It's easy to match the overall market return by buying an index fund. Active investors aim to buy stocks that vastly outperform the market - but in the process, they risk under-performance. Investors in GBLT Corp. (CVE:GBLT) have tasted that bitter downside in the last year, as the share price dropped 26%. That falls noticeably short of the market return of around 9.0%. GBLT hasn't been listed for long, so although we're wary of recent listings that perform poorly, it may still prove itself with time. The last week also saw the share price slip down another 22%.
We don't think that GBLT's modest trailing twelve month profit has the market's full attention at the moment. We think revenue is probably a better guide. As a general rule, we think this kind of company is more comparable to loss-making stocks, since the actual profit is so low. For shareholders to have confidence a company will grow profits significantly, it must grow revenue.
In the last twelve months, GBLT increased its revenue by 4.3%. That's not a very high growth rate considering it doesn't make profits. Given this fairly low revenue growth (and lack of profits), it's not particularly surprising to see the stock down 26% in a year. It's important not to lose sight of the fact that profitless companies must grow. But if you buy a loss making company then you could become a loss making investor.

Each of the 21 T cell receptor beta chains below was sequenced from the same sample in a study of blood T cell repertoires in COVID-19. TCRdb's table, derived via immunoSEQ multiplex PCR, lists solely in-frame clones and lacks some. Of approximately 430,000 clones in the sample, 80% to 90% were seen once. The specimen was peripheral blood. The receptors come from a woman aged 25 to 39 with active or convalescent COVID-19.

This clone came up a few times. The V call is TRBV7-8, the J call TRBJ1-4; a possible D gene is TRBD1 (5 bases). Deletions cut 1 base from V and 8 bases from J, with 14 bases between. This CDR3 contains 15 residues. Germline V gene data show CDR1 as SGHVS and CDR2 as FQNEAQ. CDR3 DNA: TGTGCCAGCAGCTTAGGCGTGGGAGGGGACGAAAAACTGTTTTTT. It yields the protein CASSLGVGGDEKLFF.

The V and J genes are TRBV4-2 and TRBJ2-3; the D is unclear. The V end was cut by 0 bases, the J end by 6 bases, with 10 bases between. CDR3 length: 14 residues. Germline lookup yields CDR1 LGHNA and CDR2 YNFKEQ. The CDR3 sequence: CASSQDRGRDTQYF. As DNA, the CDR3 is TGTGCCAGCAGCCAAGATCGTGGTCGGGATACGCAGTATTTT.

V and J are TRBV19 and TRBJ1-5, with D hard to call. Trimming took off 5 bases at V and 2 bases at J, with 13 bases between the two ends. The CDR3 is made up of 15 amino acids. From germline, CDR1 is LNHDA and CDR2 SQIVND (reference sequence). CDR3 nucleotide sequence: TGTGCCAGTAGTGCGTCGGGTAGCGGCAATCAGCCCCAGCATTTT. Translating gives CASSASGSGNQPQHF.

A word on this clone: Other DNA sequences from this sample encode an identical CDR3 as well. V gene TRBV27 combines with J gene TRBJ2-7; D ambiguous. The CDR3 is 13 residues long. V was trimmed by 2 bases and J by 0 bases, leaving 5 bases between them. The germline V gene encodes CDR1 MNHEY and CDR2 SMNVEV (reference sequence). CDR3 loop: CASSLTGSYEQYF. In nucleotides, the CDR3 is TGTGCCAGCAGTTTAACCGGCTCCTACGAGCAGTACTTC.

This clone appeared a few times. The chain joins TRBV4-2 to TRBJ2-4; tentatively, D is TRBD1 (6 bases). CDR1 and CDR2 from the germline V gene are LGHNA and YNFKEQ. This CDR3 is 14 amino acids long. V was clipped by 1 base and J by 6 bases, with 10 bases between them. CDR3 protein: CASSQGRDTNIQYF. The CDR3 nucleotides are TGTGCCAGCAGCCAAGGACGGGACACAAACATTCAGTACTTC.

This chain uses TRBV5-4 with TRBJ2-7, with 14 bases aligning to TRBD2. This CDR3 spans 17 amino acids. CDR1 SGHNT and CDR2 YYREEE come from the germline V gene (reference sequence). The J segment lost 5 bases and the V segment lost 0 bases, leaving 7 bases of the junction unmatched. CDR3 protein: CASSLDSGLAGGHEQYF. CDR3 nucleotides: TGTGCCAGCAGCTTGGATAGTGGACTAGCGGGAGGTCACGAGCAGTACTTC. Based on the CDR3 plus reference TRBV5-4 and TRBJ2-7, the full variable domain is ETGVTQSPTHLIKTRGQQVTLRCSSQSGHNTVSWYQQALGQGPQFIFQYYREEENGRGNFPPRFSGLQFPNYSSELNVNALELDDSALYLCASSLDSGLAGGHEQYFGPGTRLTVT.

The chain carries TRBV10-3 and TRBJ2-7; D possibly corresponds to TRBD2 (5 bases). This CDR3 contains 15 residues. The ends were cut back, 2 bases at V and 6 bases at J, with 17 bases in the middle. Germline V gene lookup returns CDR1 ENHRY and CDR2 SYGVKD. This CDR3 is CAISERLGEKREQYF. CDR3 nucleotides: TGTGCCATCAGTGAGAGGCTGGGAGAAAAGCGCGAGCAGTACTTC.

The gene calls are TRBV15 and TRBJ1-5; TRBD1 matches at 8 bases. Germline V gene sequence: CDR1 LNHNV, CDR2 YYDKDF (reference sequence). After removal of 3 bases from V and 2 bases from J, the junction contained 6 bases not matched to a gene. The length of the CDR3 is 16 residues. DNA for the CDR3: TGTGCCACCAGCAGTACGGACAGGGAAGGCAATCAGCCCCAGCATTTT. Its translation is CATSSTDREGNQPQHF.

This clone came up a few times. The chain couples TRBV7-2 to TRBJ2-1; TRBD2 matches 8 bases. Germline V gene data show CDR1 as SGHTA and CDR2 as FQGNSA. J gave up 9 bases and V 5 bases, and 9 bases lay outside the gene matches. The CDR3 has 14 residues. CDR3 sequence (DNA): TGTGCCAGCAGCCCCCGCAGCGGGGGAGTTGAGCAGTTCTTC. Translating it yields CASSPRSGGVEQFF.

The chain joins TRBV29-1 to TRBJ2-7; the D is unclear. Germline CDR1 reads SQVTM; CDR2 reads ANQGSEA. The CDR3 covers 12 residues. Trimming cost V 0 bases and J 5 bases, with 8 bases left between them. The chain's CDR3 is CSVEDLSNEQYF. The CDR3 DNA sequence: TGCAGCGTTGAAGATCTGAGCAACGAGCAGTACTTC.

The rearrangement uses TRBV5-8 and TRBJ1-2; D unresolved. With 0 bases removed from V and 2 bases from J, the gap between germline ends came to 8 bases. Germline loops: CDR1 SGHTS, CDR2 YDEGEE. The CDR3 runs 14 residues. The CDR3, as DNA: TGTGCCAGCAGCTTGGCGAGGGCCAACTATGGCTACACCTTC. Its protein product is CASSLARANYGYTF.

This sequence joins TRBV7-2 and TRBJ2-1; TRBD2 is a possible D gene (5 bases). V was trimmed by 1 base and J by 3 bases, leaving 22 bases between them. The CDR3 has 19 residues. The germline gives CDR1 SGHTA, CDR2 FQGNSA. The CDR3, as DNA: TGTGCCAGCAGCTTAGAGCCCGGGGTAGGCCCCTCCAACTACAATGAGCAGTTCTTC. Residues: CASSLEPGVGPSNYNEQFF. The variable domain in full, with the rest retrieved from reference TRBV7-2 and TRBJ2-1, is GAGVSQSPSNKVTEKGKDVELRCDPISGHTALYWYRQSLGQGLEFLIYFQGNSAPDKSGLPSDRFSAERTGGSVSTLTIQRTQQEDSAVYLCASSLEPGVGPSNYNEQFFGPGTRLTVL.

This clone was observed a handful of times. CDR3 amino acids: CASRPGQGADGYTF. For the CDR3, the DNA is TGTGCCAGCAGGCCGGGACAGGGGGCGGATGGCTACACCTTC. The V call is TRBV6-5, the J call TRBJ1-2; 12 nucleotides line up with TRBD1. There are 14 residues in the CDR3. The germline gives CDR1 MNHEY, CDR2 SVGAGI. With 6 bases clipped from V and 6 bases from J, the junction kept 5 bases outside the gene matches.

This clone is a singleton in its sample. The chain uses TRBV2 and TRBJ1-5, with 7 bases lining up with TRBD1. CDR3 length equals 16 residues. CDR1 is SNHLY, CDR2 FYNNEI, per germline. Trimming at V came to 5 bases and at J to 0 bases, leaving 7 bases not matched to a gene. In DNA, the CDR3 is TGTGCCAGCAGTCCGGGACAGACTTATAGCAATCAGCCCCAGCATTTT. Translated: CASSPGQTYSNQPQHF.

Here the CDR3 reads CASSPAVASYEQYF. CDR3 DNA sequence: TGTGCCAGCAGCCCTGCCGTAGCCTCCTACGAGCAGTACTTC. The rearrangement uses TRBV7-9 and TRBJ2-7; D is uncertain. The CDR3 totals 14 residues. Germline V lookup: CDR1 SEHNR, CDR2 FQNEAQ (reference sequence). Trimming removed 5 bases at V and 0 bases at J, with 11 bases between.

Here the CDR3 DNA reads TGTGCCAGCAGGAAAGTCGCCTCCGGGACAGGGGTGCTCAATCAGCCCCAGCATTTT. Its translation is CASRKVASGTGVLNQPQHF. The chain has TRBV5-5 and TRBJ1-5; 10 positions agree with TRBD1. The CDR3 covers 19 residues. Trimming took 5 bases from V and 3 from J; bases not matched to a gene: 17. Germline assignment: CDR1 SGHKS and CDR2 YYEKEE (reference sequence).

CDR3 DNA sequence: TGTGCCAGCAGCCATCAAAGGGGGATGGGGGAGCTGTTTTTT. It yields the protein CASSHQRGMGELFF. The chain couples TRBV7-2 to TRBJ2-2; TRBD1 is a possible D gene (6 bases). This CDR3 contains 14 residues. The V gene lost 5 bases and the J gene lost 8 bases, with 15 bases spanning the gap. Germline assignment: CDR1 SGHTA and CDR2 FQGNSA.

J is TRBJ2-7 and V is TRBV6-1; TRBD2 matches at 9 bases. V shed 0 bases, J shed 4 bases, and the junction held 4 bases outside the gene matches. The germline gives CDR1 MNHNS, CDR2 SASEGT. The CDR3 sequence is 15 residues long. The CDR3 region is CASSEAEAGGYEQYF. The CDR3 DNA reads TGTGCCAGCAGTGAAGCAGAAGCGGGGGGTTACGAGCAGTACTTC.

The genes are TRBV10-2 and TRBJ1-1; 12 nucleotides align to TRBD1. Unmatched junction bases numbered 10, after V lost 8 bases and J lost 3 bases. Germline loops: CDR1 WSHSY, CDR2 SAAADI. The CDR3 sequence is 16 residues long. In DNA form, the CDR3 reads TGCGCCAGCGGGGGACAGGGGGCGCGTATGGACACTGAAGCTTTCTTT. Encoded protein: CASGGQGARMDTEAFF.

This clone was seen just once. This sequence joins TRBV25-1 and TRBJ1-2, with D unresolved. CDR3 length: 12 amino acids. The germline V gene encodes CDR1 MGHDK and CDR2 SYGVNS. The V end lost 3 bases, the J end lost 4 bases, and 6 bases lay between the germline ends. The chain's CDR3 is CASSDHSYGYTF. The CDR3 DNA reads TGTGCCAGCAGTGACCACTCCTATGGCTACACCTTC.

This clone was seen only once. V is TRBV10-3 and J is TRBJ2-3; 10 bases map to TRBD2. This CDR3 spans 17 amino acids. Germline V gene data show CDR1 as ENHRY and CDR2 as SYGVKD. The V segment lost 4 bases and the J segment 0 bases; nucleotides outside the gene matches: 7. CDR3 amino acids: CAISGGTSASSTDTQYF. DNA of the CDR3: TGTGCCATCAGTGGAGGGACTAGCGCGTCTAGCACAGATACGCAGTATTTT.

The image below shows how earnings and revenue have tracked over time (if you click on the image you can see greater detail).
You can see how its balance sheet has strengthened (or weakened) over time in this free interactive graphic.
A Different Perspective
While GBLT shareholders are down 26% for the year, the market itself is up 9.0%. While the aim is to do better than that, it's worth recalling that even great long-term investments sometimes underperform for a year or more. The share price decline seems to have halted in the most recent three months, with the relatively flat share price suggesting an absence of enthusiasm from investors. Basically, most investors should be wary of buying into a poor-performing stock, unless the business itself has clearly improved. Most investors take the time to check the data on insider transactions. You can click here to see if insiders have been buying or selling.
If you are like me, then you will not want to miss this free list of growing companies that insiders are buying.
Please note, the market returns quoted in this article reflect the market weighted average returns of stocks that currently trade on CA exchanges.
We aim to bring you long-term focused research analysis driven by fundamental data. Note that our analysis may not factor in the latest price-sensitive company announcements or qualitative material.
If you spot an error that warrants correction, please contact the editor at firstname.lastname@example.org. This article by Simply Wall St is general in nature. It does not constitute a recommendation to buy or sell any stock, and does not take account of your objectives, or your financial situation. Simply Wall St has no position in the stocks mentioned. Thank you for reading.